service_account_email: "{{ service_account_email }}"
         credentials_file: "{{ credentials_file }}"
         project_id: "{{ project_id }}"

When running Ansible inside a GCE VM you can use the service account credentials from the local metadata server by setting both service_account_email and credentials_file to a blank string.

Configuring Modules with secrets.py

Create a file secrets.py looking like following, and put it in some folder which is in your $PYTHONPATH:

GCE_PARAMS = ('[email protected]', '/path/to/project.json')
GCE_KEYWORD_PARAMS = {'project': 'project_id'}

Ensure to enter the email address from the created services account and not the one from your main account.

Now the modules can be used as above, but the account information can be omitted.

If you are running Ansible from inside a GCE VM with an authorized service account you can set the email address and credentials path as follows so that get automatically picked up:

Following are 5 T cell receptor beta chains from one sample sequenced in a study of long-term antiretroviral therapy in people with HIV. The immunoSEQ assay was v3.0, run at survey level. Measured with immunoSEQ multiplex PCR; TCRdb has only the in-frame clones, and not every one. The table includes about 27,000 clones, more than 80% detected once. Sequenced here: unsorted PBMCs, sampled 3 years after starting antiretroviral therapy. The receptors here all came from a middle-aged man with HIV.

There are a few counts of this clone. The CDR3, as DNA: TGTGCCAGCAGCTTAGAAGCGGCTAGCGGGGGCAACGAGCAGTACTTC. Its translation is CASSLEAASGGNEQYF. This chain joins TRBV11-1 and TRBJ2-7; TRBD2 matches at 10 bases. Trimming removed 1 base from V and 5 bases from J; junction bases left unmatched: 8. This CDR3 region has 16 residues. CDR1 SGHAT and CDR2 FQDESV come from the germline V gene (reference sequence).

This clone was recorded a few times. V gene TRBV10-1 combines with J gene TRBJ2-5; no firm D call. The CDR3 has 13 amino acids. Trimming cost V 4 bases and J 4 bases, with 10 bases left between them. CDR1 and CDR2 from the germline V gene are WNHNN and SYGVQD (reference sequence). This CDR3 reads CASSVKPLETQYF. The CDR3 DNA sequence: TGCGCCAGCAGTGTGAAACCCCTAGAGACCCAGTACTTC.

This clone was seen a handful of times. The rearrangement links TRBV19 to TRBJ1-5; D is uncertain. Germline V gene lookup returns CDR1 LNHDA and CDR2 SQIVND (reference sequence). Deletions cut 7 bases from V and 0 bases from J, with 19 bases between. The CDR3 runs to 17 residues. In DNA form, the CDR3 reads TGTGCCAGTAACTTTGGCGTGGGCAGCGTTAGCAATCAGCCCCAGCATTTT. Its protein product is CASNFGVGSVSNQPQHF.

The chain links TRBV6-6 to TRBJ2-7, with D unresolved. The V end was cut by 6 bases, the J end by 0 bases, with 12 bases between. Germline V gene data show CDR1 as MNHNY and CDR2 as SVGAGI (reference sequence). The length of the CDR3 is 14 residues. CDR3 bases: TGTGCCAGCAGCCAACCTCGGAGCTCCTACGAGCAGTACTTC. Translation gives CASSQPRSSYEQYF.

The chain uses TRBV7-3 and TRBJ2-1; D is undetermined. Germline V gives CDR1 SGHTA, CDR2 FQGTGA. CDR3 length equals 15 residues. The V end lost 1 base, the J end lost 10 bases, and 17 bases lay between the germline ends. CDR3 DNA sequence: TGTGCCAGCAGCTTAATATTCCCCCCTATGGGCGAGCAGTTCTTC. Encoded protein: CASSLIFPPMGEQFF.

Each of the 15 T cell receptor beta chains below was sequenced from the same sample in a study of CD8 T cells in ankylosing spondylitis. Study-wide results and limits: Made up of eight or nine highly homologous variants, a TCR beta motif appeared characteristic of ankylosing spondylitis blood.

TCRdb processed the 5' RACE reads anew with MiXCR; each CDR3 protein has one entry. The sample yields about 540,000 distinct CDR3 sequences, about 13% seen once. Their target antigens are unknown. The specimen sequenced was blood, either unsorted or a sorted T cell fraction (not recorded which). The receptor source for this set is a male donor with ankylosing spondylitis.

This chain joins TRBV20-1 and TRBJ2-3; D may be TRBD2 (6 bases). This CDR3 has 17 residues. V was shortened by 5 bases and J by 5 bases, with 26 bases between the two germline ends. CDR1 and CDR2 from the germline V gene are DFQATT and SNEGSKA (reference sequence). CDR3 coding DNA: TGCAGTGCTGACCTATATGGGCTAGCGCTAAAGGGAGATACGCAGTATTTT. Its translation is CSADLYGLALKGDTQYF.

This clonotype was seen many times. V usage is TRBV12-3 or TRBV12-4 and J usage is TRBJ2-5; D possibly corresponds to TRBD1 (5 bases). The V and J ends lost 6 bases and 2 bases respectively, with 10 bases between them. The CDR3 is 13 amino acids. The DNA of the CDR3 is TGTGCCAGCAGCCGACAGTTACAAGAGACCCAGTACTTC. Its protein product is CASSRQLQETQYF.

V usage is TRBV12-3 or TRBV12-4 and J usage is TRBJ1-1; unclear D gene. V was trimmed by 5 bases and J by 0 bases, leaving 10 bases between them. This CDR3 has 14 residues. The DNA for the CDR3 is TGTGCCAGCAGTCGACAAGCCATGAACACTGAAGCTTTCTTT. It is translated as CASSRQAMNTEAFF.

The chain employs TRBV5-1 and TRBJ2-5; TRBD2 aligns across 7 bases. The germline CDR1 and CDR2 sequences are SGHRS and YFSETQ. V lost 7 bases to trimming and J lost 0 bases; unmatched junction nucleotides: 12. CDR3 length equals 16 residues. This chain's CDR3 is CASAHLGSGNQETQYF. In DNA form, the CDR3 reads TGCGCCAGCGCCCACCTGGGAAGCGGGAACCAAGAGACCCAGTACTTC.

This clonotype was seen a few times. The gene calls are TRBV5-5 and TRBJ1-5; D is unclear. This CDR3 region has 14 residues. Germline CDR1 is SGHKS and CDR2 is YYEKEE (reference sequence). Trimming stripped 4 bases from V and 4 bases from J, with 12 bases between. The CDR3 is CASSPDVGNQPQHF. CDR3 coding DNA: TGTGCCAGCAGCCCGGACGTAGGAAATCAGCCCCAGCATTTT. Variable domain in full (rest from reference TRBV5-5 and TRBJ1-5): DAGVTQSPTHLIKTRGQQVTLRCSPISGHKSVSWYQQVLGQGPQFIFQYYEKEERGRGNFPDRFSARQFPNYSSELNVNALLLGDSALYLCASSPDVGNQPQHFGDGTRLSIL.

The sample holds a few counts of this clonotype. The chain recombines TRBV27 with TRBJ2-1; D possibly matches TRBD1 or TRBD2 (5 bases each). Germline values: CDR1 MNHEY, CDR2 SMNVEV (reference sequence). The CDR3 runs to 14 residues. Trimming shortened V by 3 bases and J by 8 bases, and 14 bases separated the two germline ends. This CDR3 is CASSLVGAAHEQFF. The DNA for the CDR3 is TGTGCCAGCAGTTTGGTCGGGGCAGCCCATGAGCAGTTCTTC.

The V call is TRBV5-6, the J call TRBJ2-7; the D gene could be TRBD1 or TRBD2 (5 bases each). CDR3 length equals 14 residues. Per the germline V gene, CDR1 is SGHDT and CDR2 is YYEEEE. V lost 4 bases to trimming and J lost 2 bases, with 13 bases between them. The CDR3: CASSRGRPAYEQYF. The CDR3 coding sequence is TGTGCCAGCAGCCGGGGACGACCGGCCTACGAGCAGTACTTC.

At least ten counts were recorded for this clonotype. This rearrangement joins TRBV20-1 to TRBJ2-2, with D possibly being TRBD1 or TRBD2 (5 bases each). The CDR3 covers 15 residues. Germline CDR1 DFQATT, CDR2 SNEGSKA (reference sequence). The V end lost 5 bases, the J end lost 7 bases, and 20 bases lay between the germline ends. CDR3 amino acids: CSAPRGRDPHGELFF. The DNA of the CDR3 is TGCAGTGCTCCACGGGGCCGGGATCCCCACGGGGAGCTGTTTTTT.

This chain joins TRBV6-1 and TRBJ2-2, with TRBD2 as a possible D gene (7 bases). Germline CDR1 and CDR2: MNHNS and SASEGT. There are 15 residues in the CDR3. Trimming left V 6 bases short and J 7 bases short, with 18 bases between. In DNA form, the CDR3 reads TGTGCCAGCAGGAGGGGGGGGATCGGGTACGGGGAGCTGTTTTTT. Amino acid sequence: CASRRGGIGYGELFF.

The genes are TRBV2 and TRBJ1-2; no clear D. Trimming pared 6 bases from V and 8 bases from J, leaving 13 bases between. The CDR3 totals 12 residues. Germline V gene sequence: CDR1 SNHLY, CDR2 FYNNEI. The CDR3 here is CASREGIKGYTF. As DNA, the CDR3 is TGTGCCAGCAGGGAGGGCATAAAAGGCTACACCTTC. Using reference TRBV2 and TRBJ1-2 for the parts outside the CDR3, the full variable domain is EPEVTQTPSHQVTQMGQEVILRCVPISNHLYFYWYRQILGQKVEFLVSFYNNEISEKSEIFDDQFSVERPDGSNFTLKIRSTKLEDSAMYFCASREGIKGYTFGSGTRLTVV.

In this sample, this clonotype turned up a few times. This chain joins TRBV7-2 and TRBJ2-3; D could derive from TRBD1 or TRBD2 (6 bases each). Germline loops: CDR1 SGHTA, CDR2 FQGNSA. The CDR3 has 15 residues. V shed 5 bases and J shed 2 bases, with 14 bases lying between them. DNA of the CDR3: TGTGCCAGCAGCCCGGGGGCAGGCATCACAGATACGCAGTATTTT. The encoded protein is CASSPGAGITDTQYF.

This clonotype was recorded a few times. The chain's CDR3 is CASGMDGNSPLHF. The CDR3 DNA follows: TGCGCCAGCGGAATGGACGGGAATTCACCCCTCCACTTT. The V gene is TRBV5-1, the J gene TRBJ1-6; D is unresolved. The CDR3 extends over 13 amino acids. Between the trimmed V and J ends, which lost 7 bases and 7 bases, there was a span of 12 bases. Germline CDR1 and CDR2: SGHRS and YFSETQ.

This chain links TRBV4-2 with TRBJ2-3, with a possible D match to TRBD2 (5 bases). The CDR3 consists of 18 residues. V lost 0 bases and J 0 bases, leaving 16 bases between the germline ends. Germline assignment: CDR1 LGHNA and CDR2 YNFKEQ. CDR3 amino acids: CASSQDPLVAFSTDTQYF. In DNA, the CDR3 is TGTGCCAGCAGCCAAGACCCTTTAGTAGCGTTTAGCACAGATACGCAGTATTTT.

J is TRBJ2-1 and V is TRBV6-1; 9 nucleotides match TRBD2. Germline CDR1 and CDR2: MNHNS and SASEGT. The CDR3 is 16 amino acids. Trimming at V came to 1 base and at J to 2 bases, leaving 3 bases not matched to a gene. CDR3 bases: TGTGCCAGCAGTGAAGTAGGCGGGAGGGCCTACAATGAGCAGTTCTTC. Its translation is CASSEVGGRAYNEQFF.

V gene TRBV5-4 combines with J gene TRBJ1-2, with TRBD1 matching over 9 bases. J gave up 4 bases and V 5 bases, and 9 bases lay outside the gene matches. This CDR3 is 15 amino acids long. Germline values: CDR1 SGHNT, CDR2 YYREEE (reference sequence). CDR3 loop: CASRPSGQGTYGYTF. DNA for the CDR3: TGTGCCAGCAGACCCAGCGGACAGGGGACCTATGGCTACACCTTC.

GCE_PARAMS = ('', '')
GCE_KEYWORD_PARAMS = {'project': 'project_id', 'datacenter': ''}

Configuring Modules with Environment Variables

Set the following environment variables before running Ansible in order to configure your credentials:

GCE_EMAIL
GCE_PROJECT
GCE_CREDENTIALS_FILE_PATH

GCE Dynamic Inventory

The best way to interact with your hosts is to use the gce inventory plugin, which dynamically queries GCE and tells Ansible what nodes can be managed.

Note that when using the inventory script gce.py, you also need to populate the gce.ini file that you can find in the contrib/inventory directory of the ansible checkout.

To use the GCE dynamic inventory script, copy gce.py from contrib/inventory into your inventory directory and make it executable. You can specify credentials for gce.py using the GCE_INI_PATH environment variable – the default is to look for gce.ini in the same directory as the inventory script.

Let’s see if inventory is working:

$ ./gce.py --list

You should see output describing the hosts you have, if any, running in Google Compute Engine.

Now let’s see if we can use the inventory script to talk to Google.

$ GCE_INI_PATH=~/.gce.ini ansible all -i gce.py -m setup
hostname | success >> {
  "ansible_facts": {